DOLCE RADIO #1: Music Transcends Borders

Music is a universal language. But lyrics? Not always the case.

According to the IFPI Global Music Report 2021, published this March, the UK music industry remains the third-largest in the world behind the USA and Japan. And yet, only 17.5% of the world speaks English as a first or second language. No wonder, then, that so many Western musicians have found fortune through the re-interpretation of their music overseas.

The non-anglophone translation of Western music is a cultural phenomenon in itself, proven by countless innovative re-workings over the past half-century or so. They include native-language covers of successful pop singles, such as Faye Wong’s Cantonese version of The Cranberries’ ‘Dreams’ — a huge hit in Hong Kong in the early ‘90s following its appearance in Wong Kar-wai’s film ‘Chungking Express’.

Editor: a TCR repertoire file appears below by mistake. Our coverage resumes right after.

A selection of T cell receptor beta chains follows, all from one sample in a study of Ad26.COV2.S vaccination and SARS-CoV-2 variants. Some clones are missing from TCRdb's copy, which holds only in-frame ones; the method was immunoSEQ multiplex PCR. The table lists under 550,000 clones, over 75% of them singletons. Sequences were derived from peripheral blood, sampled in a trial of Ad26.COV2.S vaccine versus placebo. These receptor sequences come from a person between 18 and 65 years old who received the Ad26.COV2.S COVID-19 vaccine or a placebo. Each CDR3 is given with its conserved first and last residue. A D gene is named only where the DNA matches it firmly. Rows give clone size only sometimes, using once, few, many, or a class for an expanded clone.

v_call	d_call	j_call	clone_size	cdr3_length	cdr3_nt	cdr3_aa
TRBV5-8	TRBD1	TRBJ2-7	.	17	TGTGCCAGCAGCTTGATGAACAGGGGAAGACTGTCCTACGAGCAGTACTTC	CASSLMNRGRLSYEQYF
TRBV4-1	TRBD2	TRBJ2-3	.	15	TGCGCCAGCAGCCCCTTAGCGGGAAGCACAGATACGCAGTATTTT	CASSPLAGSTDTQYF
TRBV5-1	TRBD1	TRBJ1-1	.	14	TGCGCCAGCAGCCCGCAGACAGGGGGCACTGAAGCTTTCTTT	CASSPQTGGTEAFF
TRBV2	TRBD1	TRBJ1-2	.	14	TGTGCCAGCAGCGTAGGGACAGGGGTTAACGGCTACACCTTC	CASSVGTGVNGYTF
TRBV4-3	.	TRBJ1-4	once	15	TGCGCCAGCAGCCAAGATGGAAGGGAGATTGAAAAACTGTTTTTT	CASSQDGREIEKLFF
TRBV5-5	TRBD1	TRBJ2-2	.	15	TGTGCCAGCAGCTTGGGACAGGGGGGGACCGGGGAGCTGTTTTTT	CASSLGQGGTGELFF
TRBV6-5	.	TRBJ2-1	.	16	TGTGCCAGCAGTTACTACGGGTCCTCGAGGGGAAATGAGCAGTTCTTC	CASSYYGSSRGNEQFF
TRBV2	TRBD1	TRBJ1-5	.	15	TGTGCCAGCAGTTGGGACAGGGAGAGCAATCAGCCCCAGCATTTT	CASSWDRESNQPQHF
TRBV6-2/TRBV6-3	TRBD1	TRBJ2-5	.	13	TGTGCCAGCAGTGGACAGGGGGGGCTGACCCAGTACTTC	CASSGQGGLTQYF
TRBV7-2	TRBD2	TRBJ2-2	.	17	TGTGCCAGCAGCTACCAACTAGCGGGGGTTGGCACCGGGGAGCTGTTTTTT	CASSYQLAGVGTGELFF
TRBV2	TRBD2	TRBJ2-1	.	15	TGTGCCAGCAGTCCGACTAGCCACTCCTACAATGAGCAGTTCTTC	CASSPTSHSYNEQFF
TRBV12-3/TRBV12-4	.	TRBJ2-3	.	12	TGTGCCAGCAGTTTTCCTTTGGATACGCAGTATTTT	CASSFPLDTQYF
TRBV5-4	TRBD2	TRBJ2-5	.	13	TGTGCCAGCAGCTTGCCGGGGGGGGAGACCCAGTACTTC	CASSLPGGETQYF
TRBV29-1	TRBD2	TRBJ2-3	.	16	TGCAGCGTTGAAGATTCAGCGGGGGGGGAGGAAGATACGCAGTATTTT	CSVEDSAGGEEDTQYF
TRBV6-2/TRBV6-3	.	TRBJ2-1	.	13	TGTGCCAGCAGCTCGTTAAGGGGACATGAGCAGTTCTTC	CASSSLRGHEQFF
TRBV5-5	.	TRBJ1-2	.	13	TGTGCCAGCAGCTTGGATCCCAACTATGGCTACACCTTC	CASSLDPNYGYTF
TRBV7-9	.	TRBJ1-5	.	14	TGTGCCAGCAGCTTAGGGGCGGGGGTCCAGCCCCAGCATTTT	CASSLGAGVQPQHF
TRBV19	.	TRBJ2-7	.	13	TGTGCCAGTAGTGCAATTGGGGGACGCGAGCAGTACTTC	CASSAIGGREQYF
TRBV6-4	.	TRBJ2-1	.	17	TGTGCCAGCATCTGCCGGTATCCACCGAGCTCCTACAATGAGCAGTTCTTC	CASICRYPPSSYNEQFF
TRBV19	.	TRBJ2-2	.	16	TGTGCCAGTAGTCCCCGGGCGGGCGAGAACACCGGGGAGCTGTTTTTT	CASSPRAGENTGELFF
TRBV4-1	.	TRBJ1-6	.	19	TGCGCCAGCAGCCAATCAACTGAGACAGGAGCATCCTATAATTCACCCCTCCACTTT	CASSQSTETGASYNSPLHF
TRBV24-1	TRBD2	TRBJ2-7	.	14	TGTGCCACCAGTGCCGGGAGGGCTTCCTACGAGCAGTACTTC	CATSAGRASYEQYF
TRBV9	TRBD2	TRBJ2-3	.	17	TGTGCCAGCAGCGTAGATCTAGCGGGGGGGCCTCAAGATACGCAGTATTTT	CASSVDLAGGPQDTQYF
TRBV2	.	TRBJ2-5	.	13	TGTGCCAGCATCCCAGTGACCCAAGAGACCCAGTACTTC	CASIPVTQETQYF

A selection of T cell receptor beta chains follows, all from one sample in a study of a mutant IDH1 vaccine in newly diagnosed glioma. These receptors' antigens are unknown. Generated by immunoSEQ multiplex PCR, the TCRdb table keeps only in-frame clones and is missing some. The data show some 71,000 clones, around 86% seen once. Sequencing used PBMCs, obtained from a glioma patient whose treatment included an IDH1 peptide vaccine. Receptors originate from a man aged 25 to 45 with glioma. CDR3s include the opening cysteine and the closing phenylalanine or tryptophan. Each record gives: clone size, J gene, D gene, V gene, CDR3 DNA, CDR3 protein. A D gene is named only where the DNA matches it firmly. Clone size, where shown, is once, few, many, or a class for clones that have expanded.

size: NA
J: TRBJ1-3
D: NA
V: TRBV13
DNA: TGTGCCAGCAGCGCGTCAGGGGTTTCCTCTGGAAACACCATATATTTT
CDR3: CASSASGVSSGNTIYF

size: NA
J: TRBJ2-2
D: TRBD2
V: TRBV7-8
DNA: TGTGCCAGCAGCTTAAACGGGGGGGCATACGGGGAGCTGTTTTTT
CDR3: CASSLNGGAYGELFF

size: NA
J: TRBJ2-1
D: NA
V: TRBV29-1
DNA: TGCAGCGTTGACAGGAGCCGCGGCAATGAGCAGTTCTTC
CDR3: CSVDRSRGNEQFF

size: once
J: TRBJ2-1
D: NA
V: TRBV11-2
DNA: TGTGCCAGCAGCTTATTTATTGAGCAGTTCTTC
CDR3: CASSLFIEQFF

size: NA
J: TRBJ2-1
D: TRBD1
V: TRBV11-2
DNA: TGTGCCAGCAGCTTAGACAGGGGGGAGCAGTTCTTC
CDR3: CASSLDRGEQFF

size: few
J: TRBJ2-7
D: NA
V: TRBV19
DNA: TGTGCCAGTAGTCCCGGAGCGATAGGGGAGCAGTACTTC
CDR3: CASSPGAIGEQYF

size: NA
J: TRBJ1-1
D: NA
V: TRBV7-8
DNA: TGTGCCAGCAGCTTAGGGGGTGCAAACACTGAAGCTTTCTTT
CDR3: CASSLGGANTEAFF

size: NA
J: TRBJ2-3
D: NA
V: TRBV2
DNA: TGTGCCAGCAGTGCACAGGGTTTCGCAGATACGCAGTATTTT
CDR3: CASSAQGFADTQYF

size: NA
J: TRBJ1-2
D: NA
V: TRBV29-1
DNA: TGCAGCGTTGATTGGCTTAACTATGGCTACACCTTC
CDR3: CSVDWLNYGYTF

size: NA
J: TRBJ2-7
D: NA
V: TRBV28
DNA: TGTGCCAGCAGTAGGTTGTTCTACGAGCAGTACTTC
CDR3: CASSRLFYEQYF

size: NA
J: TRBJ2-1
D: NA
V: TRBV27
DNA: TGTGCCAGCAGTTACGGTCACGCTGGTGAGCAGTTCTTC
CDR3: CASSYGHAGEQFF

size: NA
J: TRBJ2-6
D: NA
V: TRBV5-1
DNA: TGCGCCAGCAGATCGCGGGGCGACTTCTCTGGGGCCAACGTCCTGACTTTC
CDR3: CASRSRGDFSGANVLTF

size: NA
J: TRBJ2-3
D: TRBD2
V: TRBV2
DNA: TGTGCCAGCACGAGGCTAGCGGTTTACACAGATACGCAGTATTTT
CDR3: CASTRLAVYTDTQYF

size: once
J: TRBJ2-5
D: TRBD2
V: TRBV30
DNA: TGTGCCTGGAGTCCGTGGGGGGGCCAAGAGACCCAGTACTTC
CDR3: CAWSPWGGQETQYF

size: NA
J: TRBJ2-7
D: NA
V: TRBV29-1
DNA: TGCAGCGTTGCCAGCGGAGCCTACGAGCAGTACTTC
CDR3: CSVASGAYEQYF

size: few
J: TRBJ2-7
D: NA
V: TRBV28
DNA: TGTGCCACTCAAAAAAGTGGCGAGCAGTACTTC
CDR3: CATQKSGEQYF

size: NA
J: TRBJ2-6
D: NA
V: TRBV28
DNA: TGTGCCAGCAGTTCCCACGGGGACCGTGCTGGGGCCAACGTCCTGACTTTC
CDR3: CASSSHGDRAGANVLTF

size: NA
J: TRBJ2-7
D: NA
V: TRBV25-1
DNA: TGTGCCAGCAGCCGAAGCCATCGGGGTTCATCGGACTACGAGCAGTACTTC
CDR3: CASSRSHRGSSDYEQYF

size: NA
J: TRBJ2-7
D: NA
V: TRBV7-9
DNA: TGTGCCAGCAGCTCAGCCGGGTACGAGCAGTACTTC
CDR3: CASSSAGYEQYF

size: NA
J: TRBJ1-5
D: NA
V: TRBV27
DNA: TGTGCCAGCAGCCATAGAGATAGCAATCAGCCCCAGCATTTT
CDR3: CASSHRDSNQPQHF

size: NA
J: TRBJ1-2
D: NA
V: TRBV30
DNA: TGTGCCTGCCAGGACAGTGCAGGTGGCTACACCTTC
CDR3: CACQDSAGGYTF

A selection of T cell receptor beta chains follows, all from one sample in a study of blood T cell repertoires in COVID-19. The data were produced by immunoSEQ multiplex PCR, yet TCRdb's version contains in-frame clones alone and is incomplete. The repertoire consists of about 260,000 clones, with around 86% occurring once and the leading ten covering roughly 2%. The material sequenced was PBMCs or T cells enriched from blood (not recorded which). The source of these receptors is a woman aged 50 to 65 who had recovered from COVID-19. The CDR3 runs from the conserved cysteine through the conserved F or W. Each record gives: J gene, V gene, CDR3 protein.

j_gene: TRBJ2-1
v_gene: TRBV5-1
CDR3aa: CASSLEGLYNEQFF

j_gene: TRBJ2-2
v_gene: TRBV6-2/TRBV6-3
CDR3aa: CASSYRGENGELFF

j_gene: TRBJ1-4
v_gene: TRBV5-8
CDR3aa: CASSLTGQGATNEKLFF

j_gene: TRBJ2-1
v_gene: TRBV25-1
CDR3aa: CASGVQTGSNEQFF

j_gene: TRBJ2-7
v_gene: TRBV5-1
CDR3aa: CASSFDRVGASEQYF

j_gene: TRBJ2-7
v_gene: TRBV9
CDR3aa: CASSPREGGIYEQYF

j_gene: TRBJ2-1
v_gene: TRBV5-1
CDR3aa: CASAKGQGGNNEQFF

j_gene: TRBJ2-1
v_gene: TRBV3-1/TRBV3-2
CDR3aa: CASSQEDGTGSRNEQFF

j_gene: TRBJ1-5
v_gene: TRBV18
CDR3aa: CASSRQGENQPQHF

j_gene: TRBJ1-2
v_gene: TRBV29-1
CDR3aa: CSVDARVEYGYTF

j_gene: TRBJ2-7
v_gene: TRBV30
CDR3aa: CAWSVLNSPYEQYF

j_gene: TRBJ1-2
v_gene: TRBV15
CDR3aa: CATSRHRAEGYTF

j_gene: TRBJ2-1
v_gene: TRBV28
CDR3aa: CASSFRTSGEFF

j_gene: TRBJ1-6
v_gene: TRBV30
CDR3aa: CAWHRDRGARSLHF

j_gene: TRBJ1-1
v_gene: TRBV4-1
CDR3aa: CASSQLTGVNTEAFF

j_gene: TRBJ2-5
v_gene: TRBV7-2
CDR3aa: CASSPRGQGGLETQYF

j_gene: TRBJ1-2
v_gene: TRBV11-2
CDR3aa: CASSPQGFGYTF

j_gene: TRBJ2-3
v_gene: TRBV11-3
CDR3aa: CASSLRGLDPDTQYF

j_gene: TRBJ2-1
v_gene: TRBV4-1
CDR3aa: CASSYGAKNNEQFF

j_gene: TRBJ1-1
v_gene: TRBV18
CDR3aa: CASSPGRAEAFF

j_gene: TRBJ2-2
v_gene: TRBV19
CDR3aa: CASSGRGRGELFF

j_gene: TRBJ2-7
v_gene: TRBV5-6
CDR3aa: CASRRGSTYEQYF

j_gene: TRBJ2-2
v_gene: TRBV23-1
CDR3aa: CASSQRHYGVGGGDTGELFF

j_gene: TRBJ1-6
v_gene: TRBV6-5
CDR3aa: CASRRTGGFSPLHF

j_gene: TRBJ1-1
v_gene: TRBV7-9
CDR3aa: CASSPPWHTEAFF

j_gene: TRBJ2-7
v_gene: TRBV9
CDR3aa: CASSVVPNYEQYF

Full-blown genre makeovers that incorporate the traditional musical styles of local cultures have brought sophistication and charm to Western pop music, such as is the case with Brazilian musician Seu Jorge’s album of bossa nova Bowie covers for Wes Anderson’s ‘The Life Aquatic with Steve Zissou’. Ivorian musician Tiken Jah Fakoly’s reggae version of Sting’s ‘Englishman in New York’, meanwhile, reimagines the story as one of an African in Paris.

And Western artists have also dedicated their music to overseas audiences by singing their own songs in a foreign language — see ‘80s Glaswegian indie band Orange Juice dabbling in French for ‘Poor Old Soul’, and, of course, David Bowie’s German-language version of ‘Heroes’, recorded in West Berlin.

As Latin America maintains its position as the fastest-growing region globally in terms of music, and with the Asian market outside of Japan also growing by a staggering 29.9% in 2020-2021, the translation of English-language music may become increasingly significant as Western artists look to re-establish their international presence post-pandemic.

Check out our full playlist for Radio LBB below, which highlights why the linguistic transformation of UK and US pop music is more than just a novel curiosity — but a rich and rewarding means of cross-cultural creativity in itself.

Further Reading